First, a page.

Morning Call: pick of the papers

The ten must-read comment pieces from this morning's papers.

1. Cameron's 'historic' speech proves he's the latest leader to lose control of his party over Europe (Independent)

The Prime Minister's chaotic approach will leave him even more at the mercy of events and his party’s willful insurrectionaries, writes Steve Richards.

2. Blair has failed in the Middle East and should quit (Daily Telegraph)

It’s easy to see what the former Labour prime minister gets out of his role as Middle East envoy, but harder to see what he gives back, says Peter Oborne.

3. Banks and bonuses: gaming the public (Guardian)

George Osborne suggested he could withhold government work from miscreant banks - now it is time for action, says a Guardian editorial.

4. Even if everything’s free, there can be a price (Times) (£)

The death of hacker Aaron Swartz reveals a young generation unaware of its own great power – or responsibilities, writes David Aaronovitch.

5. Are ministers too scared to say what they know about the next wave of migrants? (Daily Mail)

In refusing to disclose the number of migrants expected to arrive from Romania and Bulgaria, the government is treating us like children, says Stephen Glover.

6. Hong Kong sees the light through a haze (Financial Times)

The city is finally addressing its pollution problem but is not going far enough, says David Pilling.

7. Referring Syria to the international criminal court is a justified gamble (Guardian)

An international criminal court investigation may split the United Nations – but it would change the civil war's political dynamics, writes Philippe Sands.

8. Battle lines drawn in Whitehall’s phoney war (Daily Telegraph)

There’s always tension between ministers and mandarins, but strong leaders see it through, says Sue Cameron.

9. The west must plan for an arc of uncertainty (Independent)

The collapse of the state in a nuclear Pakistan is a prospect that must be addressed, says an Independent editorial.

10. Ending the culture of US gun violence (Financial Times)

Obama must try to break the NRA’s grip on national politics, says an FT editorial.

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PMQs review: Jeremy Corbyn turns "the nasty party" back on Theresa May

The Labour leader exploited Conservative splits over disability benefits.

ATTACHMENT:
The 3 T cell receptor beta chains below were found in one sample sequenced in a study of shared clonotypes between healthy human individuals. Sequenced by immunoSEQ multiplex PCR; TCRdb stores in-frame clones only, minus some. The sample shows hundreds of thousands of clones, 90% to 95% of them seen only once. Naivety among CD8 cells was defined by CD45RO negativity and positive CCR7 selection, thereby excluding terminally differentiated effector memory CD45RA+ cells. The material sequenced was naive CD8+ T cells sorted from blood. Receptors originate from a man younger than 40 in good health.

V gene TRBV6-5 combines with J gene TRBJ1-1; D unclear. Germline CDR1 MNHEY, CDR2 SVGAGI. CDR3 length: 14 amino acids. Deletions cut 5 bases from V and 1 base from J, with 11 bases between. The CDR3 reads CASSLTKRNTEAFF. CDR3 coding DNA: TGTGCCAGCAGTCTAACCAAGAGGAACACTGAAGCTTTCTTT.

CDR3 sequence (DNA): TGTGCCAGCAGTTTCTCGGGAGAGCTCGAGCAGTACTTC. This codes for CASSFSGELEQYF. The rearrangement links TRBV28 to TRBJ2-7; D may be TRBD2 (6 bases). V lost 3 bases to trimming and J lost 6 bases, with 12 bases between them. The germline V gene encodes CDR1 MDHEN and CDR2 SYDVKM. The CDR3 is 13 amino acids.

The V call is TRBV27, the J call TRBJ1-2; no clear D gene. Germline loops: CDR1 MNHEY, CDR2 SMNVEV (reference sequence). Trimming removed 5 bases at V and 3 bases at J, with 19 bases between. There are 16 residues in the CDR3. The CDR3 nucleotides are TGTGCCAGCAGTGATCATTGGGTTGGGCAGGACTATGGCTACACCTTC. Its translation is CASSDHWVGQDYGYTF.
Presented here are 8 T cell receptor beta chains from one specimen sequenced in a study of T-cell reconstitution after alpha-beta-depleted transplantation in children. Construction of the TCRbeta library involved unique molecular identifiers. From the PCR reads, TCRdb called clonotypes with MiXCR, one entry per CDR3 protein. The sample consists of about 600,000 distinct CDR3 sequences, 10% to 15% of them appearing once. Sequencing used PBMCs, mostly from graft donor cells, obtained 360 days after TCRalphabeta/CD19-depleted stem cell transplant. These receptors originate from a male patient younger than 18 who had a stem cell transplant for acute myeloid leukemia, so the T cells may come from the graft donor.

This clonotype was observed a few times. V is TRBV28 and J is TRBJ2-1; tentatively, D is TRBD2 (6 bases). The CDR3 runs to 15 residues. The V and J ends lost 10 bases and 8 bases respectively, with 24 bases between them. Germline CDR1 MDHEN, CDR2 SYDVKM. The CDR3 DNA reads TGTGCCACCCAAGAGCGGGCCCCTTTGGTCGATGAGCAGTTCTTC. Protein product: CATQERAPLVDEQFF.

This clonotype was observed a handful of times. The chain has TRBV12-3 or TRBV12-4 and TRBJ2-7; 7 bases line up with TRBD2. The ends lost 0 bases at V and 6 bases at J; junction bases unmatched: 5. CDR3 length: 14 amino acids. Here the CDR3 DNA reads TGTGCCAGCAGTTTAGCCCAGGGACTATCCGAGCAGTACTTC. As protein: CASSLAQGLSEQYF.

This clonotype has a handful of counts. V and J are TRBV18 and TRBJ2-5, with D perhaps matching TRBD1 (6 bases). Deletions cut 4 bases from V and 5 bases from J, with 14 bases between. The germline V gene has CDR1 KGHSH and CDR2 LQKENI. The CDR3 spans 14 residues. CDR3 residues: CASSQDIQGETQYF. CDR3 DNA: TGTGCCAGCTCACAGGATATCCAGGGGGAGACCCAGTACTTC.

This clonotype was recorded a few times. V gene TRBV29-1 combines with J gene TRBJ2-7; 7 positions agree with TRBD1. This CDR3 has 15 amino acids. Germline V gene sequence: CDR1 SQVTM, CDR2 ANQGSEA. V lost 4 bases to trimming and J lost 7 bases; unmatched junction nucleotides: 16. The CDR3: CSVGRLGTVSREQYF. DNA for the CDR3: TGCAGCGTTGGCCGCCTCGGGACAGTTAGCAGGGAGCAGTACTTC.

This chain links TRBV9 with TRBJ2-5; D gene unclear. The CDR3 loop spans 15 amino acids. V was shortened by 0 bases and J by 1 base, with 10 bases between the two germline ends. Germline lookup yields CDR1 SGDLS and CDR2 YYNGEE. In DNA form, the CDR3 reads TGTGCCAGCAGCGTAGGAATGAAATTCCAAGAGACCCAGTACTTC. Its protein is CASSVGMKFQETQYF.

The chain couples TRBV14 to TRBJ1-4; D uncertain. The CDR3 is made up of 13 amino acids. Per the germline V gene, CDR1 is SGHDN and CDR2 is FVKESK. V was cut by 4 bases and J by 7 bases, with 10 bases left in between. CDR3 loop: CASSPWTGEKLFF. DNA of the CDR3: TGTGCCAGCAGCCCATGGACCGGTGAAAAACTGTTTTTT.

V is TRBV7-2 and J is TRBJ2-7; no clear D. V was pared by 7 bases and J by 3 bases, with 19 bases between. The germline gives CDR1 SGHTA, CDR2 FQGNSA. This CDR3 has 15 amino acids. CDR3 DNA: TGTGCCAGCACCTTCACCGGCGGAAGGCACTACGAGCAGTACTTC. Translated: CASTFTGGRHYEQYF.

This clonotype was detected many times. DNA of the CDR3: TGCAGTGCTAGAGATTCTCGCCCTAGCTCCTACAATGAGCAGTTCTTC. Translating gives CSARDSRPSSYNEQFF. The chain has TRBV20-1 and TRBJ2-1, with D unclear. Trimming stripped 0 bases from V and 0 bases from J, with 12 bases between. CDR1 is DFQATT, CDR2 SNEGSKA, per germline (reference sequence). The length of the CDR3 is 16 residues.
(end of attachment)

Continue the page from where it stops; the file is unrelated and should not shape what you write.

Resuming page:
It didn't take long for Theresa May to herald the Conservatives' Copeland by-election victory at PMQs (and one couldn't blame her). But Jeremy Corbyn swiftly brought her down to earth. The Labour leader denounced the government for "sneaking out" its decision to overrule a court judgement calling for Personal Independence Payments (PIPs) to be extended to those with severe mental health problems.

Rather than merely expressing his own outrage, Corbyn drew on that of others. He smartly quoted Tory backbencher Heidi Allen, one of the tax credit rebels, who has called on May to "think agan" and "honour" the court's rulings. The Prime Minister protested that the government was merely returning PIPs to their "original intention" and was already spending more than ever on those with mental health conditions. But Corbyn had more ammunition, denouncing Conservative policy chair George Freeman for his suggestion that those "taking pills" for anxiety aren't "really disabled". After May branded Labour "the nasty party" in her conference speech, Corbyn suggested that the Tories were once again worthy of her epithet.

May emphasised that Freeman had apologised and, as so often, warned that the "extra support" promised by Labour would be impossible without the "strong economy" guaranteed by the Conservatives. "The one thing we know about Labour is that they would bankrupt Britain," she declared. Unlike on previous occasions, Corbyn had a ready riposte, reminding the Tories that they had increased the national debt by more than every previous Labour government.

But May saved her jibe of choice for the end, recalling shadow cabinet minister Cat Smith's assertion that the Copeland result was an "incredible achivement" for her party. "I think that word actually sums up the Right Honourable Gentleman's leadership. In-cred-ible," May concluded, with a rather surreal Thatcher-esque flourish.

Yet many economists and EU experts say the same of her Brexit plan. Having repeatedly hailed the UK's "strong economy" (which has so far proved resilient), May had better hope that single market withdrawal does not wreck it. But on Brexit, as on disability benefits, it is Conservative rebels, not Corbyn, who will determine her fate.

George Eaton is political editor of the New Statesman.